Susie @ SuzLyfe recently posted…Inspiration from the Past: Don’t Give UpMy Profile

  2. This post punched me in the gut — knocked the wind right out of me. I have never had a problem with drugs or alcohol, but starvation has been my drug — the powerful feeling that comes when my stomach walls clamp shut and the illusion of control in a world that is out of whack. I am (as you are) “recovering.” I fight anorexia and binge eating regularly, although it’s been years since I had a physical problem. All the best to you, Erin. I am so grateful you’re honest about your struggles. You inspire others as you speak your truth. And yes, there’s a lot of darkness on the Internet. But there’s so much support, too. Thanks for being a part of that.
    Rica@ Yoga Mat Monkey recently posted…Evolving: Post Election ThoughtsMy Profile

    1. It can be any destructive habit which is why it’s tough. Those thoughts can come up at any time, you know. I’m glad you’re still working on recovery and getting away from sabotaging your happiness. Stay strong girl!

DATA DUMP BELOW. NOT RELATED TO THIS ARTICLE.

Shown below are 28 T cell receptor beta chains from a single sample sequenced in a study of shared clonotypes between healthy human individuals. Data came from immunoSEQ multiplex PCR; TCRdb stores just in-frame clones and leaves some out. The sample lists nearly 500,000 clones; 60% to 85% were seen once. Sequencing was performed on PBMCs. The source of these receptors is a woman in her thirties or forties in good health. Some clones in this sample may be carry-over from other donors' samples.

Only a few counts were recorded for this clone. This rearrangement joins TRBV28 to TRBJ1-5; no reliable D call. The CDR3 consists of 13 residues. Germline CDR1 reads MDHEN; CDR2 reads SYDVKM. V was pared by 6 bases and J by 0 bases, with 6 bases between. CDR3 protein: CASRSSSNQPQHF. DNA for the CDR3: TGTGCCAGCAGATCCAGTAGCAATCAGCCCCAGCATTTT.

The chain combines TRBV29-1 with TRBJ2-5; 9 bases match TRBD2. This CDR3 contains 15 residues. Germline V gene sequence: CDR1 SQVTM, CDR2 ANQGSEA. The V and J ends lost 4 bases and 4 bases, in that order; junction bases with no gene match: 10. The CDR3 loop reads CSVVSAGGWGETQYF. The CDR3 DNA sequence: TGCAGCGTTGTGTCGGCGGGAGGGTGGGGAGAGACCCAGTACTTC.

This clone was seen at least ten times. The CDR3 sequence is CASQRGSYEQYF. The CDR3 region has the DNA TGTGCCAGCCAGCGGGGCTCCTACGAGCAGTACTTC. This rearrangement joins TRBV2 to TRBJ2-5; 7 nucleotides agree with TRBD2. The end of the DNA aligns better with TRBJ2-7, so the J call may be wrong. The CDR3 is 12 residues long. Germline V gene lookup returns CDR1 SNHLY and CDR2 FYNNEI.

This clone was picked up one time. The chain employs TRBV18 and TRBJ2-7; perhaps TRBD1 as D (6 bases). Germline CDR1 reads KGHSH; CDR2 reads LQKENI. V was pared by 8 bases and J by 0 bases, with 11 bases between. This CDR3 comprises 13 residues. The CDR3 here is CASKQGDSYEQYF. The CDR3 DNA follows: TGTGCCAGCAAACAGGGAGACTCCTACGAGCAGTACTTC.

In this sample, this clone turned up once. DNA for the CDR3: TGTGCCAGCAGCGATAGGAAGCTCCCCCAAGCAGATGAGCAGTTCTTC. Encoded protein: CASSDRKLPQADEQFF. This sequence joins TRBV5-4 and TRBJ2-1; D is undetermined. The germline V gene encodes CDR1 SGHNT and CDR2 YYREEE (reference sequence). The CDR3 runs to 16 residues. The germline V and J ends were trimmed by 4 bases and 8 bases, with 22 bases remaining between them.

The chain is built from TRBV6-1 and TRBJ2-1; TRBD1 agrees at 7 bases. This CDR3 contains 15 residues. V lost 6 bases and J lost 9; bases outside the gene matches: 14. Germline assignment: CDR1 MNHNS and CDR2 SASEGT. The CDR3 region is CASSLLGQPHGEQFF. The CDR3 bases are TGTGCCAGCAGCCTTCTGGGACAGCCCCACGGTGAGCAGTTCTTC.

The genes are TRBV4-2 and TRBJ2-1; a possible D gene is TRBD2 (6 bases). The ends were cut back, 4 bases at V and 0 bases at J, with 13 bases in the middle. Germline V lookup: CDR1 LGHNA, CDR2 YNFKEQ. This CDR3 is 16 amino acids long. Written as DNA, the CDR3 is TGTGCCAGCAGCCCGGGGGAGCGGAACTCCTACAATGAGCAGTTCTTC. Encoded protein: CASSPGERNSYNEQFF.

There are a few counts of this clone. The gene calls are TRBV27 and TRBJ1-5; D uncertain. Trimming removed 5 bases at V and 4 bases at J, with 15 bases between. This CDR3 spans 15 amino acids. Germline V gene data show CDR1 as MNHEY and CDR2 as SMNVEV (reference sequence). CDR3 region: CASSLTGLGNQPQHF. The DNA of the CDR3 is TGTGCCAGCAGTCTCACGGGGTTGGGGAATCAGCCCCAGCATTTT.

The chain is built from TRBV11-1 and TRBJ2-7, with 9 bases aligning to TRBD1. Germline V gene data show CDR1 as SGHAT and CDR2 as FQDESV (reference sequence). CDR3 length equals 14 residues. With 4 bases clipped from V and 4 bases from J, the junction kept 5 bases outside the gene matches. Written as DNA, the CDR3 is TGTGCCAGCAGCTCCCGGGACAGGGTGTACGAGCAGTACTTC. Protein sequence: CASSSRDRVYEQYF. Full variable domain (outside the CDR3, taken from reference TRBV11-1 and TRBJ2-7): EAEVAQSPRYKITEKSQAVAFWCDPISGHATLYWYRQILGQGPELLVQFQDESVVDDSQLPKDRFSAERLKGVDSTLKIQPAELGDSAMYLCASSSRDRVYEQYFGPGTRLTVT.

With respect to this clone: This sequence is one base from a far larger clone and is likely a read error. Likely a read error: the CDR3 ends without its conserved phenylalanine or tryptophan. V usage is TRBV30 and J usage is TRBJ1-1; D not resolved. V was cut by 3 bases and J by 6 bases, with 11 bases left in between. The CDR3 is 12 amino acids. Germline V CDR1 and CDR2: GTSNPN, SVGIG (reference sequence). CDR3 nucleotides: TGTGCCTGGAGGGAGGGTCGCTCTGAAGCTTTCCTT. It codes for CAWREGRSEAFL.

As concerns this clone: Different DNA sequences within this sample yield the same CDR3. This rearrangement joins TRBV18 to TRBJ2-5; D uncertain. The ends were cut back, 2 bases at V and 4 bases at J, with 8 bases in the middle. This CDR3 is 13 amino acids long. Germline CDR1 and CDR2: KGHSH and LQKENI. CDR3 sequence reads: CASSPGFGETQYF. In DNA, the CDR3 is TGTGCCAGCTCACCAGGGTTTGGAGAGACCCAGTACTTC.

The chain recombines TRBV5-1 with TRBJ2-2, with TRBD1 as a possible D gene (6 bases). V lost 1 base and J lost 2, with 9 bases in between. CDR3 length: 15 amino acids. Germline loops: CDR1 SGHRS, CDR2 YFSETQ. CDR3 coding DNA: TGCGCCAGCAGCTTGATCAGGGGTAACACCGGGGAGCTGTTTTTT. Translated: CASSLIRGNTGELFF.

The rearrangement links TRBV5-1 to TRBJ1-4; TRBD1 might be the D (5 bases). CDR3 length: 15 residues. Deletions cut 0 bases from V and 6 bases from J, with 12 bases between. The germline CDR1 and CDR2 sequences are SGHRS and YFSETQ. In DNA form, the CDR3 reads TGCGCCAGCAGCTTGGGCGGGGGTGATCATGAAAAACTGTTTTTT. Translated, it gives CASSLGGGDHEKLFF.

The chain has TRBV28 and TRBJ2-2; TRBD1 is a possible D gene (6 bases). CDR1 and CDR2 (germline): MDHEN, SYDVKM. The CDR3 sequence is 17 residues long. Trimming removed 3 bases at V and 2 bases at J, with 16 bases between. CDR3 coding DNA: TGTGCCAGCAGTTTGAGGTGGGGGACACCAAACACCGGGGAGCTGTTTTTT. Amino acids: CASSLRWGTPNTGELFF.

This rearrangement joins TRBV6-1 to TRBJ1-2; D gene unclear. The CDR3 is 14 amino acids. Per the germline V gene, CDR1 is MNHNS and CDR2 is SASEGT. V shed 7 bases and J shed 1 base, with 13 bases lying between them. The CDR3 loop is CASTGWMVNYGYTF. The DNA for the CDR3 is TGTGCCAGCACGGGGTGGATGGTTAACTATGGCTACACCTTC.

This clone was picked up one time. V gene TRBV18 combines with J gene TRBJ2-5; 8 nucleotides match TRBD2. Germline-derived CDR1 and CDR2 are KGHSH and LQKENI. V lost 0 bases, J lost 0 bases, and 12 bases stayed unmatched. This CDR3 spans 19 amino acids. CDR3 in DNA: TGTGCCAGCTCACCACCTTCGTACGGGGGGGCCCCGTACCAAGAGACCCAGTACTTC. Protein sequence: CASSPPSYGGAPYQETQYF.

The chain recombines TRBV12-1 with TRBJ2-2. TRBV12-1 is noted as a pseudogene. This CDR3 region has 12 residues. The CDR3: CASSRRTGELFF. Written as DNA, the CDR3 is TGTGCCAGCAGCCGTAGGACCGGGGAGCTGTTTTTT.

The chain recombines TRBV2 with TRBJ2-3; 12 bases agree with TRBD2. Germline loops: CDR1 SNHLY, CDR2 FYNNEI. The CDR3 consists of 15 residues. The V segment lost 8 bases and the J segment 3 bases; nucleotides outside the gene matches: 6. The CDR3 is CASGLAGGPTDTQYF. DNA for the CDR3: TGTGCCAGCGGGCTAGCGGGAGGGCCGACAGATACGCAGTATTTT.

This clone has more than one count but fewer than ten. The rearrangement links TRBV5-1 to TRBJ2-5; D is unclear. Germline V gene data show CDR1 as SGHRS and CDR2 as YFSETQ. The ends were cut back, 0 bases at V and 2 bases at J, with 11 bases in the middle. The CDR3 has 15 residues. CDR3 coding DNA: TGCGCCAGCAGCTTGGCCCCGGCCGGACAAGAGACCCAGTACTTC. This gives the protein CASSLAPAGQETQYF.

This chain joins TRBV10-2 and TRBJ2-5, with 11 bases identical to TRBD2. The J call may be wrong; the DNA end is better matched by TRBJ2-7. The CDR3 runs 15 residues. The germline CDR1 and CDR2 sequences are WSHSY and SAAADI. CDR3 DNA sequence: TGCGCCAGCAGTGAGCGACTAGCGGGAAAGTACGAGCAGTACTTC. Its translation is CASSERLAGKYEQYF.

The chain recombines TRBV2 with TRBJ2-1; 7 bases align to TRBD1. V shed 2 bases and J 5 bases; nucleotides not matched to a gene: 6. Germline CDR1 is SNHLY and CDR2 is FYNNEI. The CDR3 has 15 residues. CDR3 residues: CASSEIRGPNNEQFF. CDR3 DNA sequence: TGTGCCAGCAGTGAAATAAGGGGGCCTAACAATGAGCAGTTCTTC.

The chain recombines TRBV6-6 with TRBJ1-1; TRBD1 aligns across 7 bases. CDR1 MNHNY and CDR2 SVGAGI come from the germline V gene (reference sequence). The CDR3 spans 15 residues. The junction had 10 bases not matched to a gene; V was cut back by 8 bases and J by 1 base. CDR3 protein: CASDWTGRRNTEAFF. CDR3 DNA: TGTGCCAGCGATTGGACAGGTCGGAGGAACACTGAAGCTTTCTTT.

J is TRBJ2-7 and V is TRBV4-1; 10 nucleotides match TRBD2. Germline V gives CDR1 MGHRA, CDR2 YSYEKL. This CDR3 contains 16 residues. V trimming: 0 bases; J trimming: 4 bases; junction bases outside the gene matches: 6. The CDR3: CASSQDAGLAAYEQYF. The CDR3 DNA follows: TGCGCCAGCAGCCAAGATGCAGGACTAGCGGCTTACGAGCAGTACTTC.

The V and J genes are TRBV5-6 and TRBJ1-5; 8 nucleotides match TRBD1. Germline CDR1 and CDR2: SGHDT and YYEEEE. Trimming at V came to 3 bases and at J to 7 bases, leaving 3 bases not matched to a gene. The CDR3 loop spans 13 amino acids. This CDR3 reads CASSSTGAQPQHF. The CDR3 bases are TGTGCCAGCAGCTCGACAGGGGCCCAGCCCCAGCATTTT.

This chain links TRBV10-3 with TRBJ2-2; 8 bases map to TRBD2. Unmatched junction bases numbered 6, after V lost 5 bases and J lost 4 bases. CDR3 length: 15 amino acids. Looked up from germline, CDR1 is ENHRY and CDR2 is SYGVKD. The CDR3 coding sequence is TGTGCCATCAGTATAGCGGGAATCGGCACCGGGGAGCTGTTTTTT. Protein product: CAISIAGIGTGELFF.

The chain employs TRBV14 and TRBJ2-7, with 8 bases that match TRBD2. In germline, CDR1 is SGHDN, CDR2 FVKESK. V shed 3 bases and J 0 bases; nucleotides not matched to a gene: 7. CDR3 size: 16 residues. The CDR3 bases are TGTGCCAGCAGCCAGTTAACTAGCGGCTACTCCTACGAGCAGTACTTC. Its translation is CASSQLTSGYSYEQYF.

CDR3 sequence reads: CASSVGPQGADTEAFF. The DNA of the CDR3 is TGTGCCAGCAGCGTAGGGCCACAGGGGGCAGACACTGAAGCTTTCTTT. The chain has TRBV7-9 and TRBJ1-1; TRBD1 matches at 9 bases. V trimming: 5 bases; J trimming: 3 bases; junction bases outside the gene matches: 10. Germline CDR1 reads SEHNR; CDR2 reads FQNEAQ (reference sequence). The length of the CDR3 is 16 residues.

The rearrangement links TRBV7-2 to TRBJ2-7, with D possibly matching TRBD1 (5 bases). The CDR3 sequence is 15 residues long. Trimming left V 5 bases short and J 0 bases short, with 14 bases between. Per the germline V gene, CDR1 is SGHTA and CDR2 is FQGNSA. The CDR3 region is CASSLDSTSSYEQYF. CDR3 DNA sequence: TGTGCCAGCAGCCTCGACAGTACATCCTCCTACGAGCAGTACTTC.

3. Thank you for being so honest. Sometimes I romanticize the past addiction.. the drinking… like drinking outside with friends, or dancing so hard because you’re having an out-of-body experience… escape. I miss the escape the most. Life keeps coming. But we stay strong. Being mentally strong is better than any escape.

    1. Thanks so much for sharing Hillary. The escape is definitely much easier and it’s tough to keep dealing w life when we’ve spent time escaping it. You got this girl πŸ™‚

  4. I think this totally makes sense but it’s good to hear from an outsiders perspective. I guess I always thought when people have been sober for like 20 years, why can’t they just have 1 drink. But it never ends, an addiction is an addiction and those feelings are probably always there lurking under the surface.